1Beijing University of Posts and Telecommunications, CN
2University of Edinburgh, UK
3SketchX, CVSSP, University of Surrey, UK
Figure 1. How to identify the fine-grained labels of an object? Current paradigms require two stages: coarse-grained visual classification and fine-grained visual classification. This paper transforms the two stages of recognition into an erudite fine-grained visual classification model, which can directly recognise the fine-grained labels of objects across different coarse-grained label spaces..
Current fine-grained visual classification (FGVC) models are isolated. In practice, we first need to identify the coarse-grained label of an object, then select the corresponding FGVC model for recognition. This hinders the application of FGVC algorithms in real-life scenarios. In this paper, we propose an erudite FGVC model jointly trained by several different datasets, which can efficiently and accurately predict an object’s fine-grained label across the combined label space. We found through a pilot study that positive and negative transfers co-occur when different datasets are mixed for training, i.e., the knowledge from other datasets is not always useful. Therefore, we first propose a feature disentanglement module and a feature re-fusion module to reduce negative transfer and boost positive transfer between different datasets. In detail, we reduce negative transfer by decoupling the deep features through many dataset-specific feature extractors. Subsequently, these are channel-wise re-fused to facilitate positive transfer. Finally, we propose a meta-learning based dataset-agnostic spatial attention layer to take full advantage of the multi-dataset training data, given that localisation is dataset-agnostic between different datasets. Experimental results across 11 different mixed-datasets built on four different FGVC datasets demonstrate the effectiveness of the proposed method. Furthermore, the proposed method can be easily combined with existing FGVC methods to obtain state-of-the-art results.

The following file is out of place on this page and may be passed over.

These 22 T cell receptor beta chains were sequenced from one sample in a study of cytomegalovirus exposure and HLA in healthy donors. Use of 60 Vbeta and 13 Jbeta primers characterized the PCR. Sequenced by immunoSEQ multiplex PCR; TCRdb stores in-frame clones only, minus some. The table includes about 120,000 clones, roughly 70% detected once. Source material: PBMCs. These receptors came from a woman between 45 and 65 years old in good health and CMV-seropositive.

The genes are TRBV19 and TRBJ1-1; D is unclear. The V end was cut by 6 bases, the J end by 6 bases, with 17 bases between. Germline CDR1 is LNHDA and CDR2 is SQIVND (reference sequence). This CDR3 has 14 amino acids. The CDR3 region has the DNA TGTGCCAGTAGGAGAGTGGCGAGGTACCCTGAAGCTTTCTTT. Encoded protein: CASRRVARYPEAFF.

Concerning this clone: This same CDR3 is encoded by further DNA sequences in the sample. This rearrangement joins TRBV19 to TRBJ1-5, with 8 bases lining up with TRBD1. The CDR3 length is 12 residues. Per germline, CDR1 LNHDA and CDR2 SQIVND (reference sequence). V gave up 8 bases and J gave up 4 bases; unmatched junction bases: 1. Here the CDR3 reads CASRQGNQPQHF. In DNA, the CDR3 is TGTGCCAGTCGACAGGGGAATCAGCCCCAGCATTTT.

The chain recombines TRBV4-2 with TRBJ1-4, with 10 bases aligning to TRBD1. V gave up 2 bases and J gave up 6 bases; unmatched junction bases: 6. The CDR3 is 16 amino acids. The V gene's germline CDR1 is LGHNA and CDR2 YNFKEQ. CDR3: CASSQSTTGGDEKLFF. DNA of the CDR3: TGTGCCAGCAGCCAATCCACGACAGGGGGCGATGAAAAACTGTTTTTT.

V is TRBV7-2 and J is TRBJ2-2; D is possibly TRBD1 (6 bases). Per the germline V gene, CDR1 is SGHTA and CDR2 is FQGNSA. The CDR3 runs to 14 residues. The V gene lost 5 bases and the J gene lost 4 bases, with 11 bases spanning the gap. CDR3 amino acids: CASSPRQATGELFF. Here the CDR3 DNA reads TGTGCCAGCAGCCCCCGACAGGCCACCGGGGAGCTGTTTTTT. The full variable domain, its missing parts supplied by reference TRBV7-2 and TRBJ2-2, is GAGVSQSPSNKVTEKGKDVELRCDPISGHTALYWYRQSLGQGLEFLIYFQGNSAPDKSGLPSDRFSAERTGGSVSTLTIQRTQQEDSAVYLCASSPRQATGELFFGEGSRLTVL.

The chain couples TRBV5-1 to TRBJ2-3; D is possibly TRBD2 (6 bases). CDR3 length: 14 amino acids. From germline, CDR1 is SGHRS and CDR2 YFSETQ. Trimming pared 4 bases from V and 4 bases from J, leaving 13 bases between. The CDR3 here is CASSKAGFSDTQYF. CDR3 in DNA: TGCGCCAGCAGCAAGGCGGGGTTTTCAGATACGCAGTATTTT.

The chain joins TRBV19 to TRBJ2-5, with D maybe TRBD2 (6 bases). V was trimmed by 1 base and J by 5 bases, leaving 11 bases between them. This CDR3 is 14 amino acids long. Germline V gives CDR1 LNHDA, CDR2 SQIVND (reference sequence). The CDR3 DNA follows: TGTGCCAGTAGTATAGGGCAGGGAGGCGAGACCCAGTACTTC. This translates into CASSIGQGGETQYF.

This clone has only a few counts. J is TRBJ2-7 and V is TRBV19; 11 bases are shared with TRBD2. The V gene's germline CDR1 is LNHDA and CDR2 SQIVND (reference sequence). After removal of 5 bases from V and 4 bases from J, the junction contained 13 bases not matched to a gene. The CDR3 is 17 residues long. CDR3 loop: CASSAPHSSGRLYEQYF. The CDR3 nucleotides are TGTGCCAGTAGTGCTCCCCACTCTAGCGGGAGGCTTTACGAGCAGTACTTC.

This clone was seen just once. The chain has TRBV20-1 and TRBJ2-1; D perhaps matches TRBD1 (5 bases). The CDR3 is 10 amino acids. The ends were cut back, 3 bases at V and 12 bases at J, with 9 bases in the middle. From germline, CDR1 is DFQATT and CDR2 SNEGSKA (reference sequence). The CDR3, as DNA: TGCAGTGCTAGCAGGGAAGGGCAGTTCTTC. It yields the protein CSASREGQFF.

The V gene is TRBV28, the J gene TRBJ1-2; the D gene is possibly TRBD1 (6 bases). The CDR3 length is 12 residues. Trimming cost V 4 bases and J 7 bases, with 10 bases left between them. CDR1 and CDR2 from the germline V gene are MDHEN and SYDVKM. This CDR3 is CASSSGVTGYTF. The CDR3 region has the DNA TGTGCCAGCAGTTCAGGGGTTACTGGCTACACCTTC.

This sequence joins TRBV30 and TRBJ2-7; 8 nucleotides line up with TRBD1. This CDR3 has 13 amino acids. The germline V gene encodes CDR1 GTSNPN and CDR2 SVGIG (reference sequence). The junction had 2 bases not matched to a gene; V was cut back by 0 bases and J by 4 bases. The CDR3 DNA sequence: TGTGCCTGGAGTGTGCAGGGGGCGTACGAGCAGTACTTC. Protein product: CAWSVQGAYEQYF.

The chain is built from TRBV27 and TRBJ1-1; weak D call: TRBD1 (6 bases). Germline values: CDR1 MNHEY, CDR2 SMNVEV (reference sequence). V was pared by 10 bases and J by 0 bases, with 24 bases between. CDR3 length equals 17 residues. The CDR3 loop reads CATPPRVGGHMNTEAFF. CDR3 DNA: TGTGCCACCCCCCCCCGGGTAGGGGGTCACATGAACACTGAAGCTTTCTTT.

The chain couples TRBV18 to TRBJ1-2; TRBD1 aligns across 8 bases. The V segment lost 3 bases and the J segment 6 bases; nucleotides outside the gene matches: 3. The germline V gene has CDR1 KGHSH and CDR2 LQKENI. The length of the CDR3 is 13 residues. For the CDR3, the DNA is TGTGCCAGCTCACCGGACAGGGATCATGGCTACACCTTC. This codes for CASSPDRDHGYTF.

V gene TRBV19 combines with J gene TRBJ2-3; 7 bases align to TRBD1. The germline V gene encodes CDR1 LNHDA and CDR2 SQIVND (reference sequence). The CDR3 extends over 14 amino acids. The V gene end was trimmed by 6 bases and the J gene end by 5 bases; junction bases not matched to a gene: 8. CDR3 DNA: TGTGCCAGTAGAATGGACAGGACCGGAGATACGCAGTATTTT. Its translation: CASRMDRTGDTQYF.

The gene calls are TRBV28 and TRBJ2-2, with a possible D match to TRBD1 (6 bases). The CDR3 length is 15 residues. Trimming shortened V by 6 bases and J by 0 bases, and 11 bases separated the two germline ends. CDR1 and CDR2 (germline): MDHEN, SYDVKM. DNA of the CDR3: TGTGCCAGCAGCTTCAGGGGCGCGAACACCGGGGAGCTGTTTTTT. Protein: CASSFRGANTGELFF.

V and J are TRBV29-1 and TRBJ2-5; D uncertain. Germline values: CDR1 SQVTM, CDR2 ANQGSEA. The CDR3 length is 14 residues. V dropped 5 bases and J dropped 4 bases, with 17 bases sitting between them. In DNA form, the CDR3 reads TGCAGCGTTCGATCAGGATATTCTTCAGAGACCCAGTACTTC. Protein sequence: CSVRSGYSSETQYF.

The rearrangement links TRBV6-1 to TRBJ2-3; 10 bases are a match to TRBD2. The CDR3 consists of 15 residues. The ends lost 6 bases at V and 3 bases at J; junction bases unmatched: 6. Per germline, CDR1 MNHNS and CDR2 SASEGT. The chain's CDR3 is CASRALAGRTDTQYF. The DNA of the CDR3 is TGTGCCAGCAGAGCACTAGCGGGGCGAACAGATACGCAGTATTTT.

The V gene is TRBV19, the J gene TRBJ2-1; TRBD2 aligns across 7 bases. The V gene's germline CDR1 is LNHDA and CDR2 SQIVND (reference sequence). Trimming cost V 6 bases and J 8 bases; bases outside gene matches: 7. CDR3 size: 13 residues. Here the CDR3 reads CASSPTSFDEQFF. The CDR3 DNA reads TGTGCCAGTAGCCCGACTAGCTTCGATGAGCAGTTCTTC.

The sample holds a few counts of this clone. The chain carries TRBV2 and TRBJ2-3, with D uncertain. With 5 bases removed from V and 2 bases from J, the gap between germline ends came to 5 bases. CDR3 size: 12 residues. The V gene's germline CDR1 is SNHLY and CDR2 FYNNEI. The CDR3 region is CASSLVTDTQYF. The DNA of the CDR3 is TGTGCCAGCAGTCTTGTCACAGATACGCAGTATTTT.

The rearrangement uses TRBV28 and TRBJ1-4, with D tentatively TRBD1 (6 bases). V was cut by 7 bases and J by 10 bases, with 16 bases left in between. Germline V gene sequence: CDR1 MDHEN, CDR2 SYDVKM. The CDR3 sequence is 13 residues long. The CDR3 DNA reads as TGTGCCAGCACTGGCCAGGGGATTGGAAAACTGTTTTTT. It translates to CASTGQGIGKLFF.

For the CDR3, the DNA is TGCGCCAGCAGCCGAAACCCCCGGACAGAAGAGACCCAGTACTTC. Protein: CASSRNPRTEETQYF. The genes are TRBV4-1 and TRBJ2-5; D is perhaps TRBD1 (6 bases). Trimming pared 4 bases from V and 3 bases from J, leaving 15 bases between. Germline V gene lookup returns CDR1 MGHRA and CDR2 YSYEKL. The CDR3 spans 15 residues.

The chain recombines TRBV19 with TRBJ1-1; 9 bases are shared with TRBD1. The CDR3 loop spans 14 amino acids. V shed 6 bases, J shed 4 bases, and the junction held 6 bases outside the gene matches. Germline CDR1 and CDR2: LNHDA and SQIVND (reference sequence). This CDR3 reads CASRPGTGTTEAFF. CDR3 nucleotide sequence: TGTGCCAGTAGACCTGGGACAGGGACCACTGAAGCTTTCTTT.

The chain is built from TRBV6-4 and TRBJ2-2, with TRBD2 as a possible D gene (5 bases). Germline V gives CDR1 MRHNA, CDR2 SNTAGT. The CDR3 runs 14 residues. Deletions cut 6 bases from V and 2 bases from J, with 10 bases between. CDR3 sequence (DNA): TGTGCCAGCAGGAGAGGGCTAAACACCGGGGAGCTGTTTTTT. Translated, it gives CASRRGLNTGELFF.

Figure 2. Performance differences (∆ (%)) between multi-dataset training vs. training each dataset alone. Subplots indicate target datasets and bars correspond to extra data used for training.
Table 1. Evaluation of the feature distribution of test samples after joint training. ♭: denotes the distribution of samples within each individual dataset, and †: represents the distribution of samples between any two datasets. Underline indicates the best results.
Figure 3. A schematic illustration of the proposed methods. The input x contains data belonging to multiple datasets. Here is a mix of 3 datasets as an example (i.e., N = 3). The dataset-specific classifiers (G1, G2, and G3) are only used in the training stage.
Table 2. Comparisons with different baselines. Underlining indicates the best results..
Figure 4. We highlight the supporting visual regions for attention layers of two compared models. The red circles denote the exclusive visual regions that Ours focus on.
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